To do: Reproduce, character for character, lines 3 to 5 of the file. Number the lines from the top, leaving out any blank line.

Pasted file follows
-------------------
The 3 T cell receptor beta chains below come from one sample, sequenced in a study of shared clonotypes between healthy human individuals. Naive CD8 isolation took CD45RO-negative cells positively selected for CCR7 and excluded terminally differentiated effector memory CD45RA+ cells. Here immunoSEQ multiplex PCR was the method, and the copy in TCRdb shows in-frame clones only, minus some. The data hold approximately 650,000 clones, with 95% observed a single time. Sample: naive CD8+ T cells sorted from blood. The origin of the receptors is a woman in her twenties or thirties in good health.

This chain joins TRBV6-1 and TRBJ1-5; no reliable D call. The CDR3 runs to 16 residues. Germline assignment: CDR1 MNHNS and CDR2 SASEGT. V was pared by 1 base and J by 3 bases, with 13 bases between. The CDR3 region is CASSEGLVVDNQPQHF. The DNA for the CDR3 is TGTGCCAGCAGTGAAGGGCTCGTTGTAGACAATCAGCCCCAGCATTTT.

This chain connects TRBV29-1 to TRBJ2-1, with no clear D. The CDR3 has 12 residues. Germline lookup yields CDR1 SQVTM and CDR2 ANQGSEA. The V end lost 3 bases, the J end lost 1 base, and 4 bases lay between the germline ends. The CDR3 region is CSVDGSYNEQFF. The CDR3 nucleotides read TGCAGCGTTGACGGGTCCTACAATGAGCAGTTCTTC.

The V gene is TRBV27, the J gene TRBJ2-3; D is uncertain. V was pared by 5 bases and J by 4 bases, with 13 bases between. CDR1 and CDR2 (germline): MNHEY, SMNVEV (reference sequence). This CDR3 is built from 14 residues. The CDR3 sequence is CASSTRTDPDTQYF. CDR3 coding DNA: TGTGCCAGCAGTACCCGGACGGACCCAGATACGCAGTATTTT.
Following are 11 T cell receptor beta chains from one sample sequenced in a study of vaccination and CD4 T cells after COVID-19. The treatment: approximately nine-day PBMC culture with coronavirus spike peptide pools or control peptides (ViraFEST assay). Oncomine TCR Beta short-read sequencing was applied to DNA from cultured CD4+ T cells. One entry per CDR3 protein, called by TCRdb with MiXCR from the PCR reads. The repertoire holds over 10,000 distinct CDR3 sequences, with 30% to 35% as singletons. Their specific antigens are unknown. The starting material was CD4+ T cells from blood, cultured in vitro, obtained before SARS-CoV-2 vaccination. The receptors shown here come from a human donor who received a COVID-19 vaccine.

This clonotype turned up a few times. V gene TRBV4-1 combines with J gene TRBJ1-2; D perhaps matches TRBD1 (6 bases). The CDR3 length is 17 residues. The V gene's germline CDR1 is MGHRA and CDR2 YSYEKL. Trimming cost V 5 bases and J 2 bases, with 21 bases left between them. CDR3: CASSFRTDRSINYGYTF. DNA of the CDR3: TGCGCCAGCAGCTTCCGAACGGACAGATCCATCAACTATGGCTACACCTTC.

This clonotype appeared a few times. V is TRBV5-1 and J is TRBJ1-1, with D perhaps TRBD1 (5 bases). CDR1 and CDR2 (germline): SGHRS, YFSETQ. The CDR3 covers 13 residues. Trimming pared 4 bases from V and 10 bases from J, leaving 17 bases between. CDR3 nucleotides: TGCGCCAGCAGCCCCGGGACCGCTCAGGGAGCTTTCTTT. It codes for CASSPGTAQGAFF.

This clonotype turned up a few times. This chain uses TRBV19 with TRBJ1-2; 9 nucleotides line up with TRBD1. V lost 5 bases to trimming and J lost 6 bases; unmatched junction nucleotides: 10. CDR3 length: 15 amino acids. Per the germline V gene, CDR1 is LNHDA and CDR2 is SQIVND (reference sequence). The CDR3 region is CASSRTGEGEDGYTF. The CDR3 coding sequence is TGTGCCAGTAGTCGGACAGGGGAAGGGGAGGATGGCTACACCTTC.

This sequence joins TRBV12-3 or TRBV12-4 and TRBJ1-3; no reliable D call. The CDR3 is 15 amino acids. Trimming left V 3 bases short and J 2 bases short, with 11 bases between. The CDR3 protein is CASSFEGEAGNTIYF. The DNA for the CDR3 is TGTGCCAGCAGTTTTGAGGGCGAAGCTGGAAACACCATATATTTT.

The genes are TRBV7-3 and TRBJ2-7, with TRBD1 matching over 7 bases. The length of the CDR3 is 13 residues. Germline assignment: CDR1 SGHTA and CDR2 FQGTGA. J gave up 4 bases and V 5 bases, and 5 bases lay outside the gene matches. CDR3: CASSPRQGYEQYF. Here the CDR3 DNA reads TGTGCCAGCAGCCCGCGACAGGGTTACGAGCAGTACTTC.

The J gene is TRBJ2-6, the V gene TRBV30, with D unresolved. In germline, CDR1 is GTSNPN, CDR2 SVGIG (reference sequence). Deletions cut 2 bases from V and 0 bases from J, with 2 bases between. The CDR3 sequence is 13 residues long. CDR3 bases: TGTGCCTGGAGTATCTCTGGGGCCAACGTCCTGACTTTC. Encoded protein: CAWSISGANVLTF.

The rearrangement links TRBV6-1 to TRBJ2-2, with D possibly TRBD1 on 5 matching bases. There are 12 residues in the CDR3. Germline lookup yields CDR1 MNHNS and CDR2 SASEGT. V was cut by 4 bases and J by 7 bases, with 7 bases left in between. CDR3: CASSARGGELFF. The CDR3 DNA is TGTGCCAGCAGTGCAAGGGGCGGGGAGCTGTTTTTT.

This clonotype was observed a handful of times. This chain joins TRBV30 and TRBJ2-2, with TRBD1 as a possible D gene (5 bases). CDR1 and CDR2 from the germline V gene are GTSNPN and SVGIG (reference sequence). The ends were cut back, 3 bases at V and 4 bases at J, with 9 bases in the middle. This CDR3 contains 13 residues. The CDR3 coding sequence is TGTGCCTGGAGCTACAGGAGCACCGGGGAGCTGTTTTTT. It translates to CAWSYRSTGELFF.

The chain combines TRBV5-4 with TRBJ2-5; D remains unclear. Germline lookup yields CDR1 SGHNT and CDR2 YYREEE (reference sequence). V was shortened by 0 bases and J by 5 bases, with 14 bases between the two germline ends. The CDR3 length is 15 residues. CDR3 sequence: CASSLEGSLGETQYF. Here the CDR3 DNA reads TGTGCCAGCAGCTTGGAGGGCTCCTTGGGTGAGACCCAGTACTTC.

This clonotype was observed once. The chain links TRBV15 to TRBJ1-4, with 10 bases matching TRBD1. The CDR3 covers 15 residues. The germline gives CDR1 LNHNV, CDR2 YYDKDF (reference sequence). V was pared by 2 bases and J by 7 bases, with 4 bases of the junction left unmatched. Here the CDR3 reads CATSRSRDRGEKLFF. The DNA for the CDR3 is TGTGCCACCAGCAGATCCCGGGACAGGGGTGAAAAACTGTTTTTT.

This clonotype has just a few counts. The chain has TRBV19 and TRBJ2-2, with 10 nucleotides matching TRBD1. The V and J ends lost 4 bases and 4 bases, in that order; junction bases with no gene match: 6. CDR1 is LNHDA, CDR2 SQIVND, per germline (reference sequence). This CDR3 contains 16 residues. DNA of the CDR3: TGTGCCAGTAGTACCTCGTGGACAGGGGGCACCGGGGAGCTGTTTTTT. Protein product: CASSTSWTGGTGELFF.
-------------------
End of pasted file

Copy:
This chain connects TRBV29-1 to TRBJ2-1, with no clear D. The CDR3 has 12 residues. Germline lookup yields CDR1 SQVTM and CDR2 ANQGSEA. The V end lost 3 bases, the J end lost 1 base, and 4 bases lay between the germline ends. The CDR3 region is CSVDGSYNEQFF. The CDR3 nucleotides read TGCAGCGTTGACGGGTCCTACAATGAGCAGTTCTTC.

The V gene is TRBV27, the J gene TRBJ2-3; D is uncertain. V was pared by 5 bases and J by 4 bases, with 13 bases between. CDR1 and CDR2 (germline): MNHEY, SMNVEV (reference sequence). This CDR3 is built from 14 residues. The CDR3 sequence is CASSTRTDPDTQYF. CDR3 coding DNA: TGTGCCAGCAGTACCCGGACGGACCCAGATACGCAGTATTTT.
Following are 11 T cell receptor beta chains from one sample sequenced in a study of vaccination and CD4 T cells after COVID-19. The treatment: approximately nine-day PBMC culture with coronavirus spike peptide pools or control peptides (ViraFEST assay). Oncomine TCR Beta short-read sequencing was applied to DNA from cultured CD4+ T cells. One entry per CDR3 protein, called by TCRdb with MiXCR from the PCR reads. The repertoire holds over 10,000 distinct CDR3 sequences, with 30% to 35% as singletons. Their specific antigens are unknown. The starting material was CD4+ T cells from blood, cultured in vitro, obtained before SARS-CoV-2 vaccination. The receptors shown here come from a human donor who received a COVID-19 vaccine.